In retrospect Labour may have lost this election before the 1970 campaign began.
Economic crises had dogged the government, forcing the devaluation of sterling in 1967, industrial relations were consistently poor and the government upset many of its own supporters by backing the American war in Vietnam.
Prime Minster Harold Wilson was humiliated by the UK's rejected application for membership of the European Economic Community and the unpopularity of the government was shown in a record number of by-election defeats during the parliament - totalling 15.
Labour's attempt at trade union reform, Barbara Castle's In Place of Strife plan, also failed.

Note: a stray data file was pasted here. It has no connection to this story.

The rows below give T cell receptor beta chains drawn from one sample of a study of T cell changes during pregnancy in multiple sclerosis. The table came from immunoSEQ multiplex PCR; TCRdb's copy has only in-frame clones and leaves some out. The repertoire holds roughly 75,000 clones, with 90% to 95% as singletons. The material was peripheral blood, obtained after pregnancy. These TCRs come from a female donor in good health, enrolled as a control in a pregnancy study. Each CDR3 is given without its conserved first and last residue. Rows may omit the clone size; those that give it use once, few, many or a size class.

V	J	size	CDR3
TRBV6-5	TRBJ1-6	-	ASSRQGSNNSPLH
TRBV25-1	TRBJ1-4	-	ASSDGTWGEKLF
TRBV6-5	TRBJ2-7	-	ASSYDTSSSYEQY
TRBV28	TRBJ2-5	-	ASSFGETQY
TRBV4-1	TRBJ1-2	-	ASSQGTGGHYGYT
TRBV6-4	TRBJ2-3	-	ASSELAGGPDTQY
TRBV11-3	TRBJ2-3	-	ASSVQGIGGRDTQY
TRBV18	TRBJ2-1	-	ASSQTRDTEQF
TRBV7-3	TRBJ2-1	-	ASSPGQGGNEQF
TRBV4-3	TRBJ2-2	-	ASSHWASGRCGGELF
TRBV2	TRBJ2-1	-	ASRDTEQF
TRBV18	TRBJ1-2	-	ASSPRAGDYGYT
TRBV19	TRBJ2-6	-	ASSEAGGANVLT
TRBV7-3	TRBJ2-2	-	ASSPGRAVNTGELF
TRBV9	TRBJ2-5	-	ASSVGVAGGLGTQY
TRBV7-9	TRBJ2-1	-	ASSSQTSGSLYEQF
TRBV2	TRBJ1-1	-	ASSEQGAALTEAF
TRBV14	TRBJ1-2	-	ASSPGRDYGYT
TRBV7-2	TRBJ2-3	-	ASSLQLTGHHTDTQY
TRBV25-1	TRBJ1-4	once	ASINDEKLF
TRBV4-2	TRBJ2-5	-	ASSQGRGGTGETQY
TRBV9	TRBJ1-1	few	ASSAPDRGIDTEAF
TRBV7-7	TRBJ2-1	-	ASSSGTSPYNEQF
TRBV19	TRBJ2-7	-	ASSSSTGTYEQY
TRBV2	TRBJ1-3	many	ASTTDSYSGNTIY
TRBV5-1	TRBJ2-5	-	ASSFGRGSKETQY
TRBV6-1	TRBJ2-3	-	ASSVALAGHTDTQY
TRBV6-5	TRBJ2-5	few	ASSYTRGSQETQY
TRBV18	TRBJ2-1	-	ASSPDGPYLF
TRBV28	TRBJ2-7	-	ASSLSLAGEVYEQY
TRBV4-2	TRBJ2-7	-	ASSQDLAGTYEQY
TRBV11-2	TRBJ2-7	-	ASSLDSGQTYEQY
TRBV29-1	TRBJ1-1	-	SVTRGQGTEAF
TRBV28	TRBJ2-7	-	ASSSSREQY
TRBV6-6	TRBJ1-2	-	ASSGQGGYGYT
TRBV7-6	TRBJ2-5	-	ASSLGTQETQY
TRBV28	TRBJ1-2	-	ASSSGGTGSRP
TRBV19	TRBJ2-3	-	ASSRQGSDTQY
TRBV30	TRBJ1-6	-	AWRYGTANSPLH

But by 1969 a turn round in the economy also saw a rise in Labour's fortunes and the polls soon began forecasting that the government could get another chance.
As it turned out the Conservatives were underestimated by observers. They had effectively re-jigged the party machine and had a strong and well organised grassroots network in place.
And according to some insiders Labour's HQ was in fact wrong footed by Wilson's decision to go to the polls in the summer.
The Liberals' campaign suffered somewhat as they struggled to break in a new leader, as Jo Grimond had been succeeded by Jeremy Thorpe.